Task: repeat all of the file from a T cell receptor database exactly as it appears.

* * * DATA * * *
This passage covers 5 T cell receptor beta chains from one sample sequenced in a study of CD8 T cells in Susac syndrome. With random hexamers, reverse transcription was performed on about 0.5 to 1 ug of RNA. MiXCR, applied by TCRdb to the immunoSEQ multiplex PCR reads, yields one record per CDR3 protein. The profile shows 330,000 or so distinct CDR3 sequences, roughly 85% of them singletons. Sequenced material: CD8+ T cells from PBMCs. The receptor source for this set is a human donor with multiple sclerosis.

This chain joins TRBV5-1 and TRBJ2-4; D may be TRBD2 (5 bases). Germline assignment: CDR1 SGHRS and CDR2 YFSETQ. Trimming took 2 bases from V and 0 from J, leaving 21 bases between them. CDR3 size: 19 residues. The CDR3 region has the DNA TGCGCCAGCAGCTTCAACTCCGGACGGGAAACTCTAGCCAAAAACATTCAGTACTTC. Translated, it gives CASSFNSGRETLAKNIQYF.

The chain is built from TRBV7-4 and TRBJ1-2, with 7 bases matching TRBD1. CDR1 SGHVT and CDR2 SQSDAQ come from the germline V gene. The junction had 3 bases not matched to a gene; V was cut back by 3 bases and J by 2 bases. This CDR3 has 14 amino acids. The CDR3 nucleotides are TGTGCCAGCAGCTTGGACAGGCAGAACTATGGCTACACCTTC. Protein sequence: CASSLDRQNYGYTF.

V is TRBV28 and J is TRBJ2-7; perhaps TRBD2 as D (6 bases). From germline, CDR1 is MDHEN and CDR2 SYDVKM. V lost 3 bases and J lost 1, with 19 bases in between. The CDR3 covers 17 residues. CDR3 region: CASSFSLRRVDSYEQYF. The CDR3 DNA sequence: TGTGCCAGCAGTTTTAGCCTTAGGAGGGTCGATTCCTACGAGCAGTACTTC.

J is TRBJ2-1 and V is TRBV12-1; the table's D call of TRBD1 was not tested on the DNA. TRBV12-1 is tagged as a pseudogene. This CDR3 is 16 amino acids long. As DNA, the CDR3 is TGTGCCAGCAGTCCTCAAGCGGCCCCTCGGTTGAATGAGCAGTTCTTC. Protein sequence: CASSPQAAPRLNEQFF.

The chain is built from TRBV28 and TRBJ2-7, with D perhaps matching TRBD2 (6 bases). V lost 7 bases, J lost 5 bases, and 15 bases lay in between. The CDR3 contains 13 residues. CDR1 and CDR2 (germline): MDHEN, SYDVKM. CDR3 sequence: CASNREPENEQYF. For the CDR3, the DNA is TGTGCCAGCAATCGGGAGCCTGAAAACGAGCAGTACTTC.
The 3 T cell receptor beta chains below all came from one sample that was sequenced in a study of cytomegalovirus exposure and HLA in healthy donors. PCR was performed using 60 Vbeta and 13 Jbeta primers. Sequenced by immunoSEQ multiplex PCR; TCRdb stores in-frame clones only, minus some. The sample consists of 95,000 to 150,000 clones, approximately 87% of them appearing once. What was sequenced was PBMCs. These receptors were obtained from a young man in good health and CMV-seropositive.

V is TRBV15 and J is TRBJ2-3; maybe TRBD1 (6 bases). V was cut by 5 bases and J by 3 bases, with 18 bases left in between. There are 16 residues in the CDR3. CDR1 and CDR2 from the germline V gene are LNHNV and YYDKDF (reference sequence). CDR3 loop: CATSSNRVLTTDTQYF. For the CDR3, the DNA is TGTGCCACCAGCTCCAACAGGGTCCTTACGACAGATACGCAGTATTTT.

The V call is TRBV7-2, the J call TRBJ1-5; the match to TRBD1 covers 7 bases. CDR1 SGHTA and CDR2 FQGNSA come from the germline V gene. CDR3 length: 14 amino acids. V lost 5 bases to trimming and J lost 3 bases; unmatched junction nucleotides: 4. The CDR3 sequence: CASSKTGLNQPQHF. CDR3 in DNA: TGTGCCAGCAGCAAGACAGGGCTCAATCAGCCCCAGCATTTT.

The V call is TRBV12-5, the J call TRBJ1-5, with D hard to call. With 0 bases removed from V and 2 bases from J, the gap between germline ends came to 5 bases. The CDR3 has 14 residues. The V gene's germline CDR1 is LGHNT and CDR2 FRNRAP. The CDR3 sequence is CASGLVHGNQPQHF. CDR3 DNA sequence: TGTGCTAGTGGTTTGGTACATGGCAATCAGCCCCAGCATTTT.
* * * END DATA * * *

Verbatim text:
This passage covers 5 T cell receptor beta chains from one sample sequenced in a study of CD8 T cells in Susac syndrome. With random hexamers, reverse transcription was performed on about 0.5 to 1 ug of RNA. MiXCR, applied by TCRdb to the immunoSEQ multiplex PCR reads, yields one record per CDR3 protein. The profile shows 330,000 or so distinct CDR3 sequences, roughly 85% of them singletons. Sequenced material: CD8+ T cells from PBMCs. The receptor source for this set is a human donor with multiple sclerosis.

This chain joins TRBV5-1 and TRBJ2-4; D may be TRBD2 (5 bases). Germline assignment: CDR1 SGHRS and CDR2 YFSETQ. Trimming took 2 bases from V and 0 from J, leaving 21 bases between them. CDR3 size: 19 residues. The CDR3 region has the DNA TGCGCCAGCAGCTTCAACTCCGGACGGGAAACTCTAGCCAAAAACATTCAGTACTTC. Translated, it gives CASSFNSGRETLAKNIQYF.

The chain is built from TRBV7-4 and TRBJ1-2, with 7 bases matching TRBD1. CDR1 SGHVT and CDR2 SQSDAQ come from the germline V gene. The junction had 3 bases not matched to a gene; V was cut back by 3 bases and J by 2 bases. This CDR3 has 14 amino acids. The CDR3 nucleotides are TGTGCCAGCAGCTTGGACAGGCAGAACTATGGCTACACCTTC. Protein sequence: CASSLDRQNYGYTF.

V is TRBV28 and J is TRBJ2-7; perhaps TRBD2 as D (6 bases). From germline, CDR1 is MDHEN and CDR2 SYDVKM. V lost 3 bases and J lost 1, with 19 bases in between. The CDR3 covers 17 residues. CDR3 region: CASSFSLRRVDSYEQYF. The CDR3 DNA sequence: TGTGCCAGCAGTTTTAGCCTTAGGAGGGTCGATTCCTACGAGCAGTACTTC.

J is TRBJ2-1 and V is TRBV12-1; the table's D call of TRBD1 was not tested on the DNA. TRBV12-1 is tagged as a pseudogene. This CDR3 is 16 amino acids long. As DNA, the CDR3 is TGTGCCAGCAGTCCTCAAGCGGCCCCTCGGTTGAATGAGCAGTTCTTC. Protein sequence: CASSPQAAPRLNEQFF.

The chain is built from TRBV28 and TRBJ2-7, with D perhaps matching TRBD2 (6 bases). V lost 7 bases, J lost 5 bases, and 15 bases lay in between. The CDR3 contains 13 residues. CDR1 and CDR2 (germline): MDHEN, SYDVKM. CDR3 sequence: CASNREPENEQYF. For the CDR3, the DNA is TGTGCCAGCAATCGGGAGCCTGAAAACGAGCAGTACTTC.
The 3 T cell receptor beta chains below all came from one sample that was sequenced in a study of cytomegalovirus exposure and HLA in healthy donors. PCR was performed using 60 Vbeta and 13 Jbeta primers. Sequenced by immunoSEQ multiplex PCR; TCRdb stores in-frame clones only, minus some. The sample consists of 95,000 to 150,000 clones, approximately 87% of them appearing once. What was sequenced was PBMCs. These receptors were obtained from a young man in good health and CMV-seropositive.

V is TRBV15 and J is TRBJ2-3; maybe TRBD1 (6 bases). V was cut by 5 bases and J by 3 bases, with 18 bases left in between. There are 16 residues in the CDR3. CDR1 and CDR2 from the germline V gene are LNHNV and YYDKDF (reference sequence). CDR3 loop: CATSSNRVLTTDTQYF. For the CDR3, the DNA is TGTGCCACCAGCTCCAACAGGGTCCTTACGACAGATACGCAGTATTTT.

The V call is TRBV7-2, the J call TRBJ1-5; the match to TRBD1 covers 7 bases. CDR1 SGHTA and CDR2 FQGNSA come from the germline V gene. CDR3 length: 14 amino acids. V lost 5 bases to trimming and J lost 3 bases; unmatched junction nucleotides: 4. The CDR3 sequence: CASSKTGLNQPQHF. CDR3 in DNA: TGTGCCAGCAGCAAGACAGGGCTCAATCAGCCCCAGCATTTT.

The V call is TRBV12-5, the J call TRBJ1-5, with D hard to call. With 0 bases removed from V and 2 bases from J, the gap between germline ends came to 5 bases. The CDR3 has 14 residues. The V gene's germline CDR1 is LGHNT and CDR2 FRNRAP. The CDR3 sequence is CASGLVHGNQPQHF. CDR3 DNA sequence: TGTGCTAGTGGTTTGGTACATGGCAATCAGCCCCAGCATTTT.